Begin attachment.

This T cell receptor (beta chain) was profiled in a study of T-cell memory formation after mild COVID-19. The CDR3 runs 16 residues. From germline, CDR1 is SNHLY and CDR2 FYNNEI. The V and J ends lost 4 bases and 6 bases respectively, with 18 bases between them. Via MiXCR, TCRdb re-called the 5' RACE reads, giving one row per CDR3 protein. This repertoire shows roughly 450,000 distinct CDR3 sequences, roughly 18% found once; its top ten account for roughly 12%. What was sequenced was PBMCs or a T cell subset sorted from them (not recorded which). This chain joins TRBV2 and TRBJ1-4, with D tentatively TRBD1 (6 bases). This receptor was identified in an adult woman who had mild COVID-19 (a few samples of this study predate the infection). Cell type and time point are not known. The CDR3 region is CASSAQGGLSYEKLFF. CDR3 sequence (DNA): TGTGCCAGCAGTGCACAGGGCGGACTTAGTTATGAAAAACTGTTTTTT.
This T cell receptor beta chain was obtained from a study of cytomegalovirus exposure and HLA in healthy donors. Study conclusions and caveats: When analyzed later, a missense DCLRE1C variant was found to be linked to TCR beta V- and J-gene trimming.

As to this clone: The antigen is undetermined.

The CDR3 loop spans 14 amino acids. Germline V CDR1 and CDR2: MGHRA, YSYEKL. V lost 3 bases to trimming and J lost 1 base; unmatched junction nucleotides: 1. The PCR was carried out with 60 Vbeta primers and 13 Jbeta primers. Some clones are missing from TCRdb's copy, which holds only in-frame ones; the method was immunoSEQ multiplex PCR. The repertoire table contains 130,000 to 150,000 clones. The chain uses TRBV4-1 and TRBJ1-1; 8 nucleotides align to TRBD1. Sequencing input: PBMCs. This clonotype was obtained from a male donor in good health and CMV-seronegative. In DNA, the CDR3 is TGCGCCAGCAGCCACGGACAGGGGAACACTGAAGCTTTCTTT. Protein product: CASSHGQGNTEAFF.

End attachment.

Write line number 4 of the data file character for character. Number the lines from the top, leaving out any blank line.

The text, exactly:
The CDR3 loop spans 14 amino acids. Germline V CDR1 and CDR2: MGHRA, YSYEKL. V lost 3 bases to trimming and J lost 1 base; unmatched junction nucleotides: 1. The PCR was carried out with 60 Vbeta primers and 13 Jbeta primers. Some clones are missing from TCRdb's copy, which holds only in-frame ones; the method was immunoSEQ multiplex PCR. The repertoire table contains 130,000 to 150,000 clones. The chain uses TRBV4-1 and TRBJ1-1; 8 nucleotides align to TRBD1. Sequencing input: PBMCs. This clonotype was obtained from a male donor in good health and CMV-seronegative. In DNA, the CDR3 is TGCGCCAGCAGCCACGGACAGGGGAACACTGAAGCTTTCTTT. Protein product: CASSHGQGNTEAFF.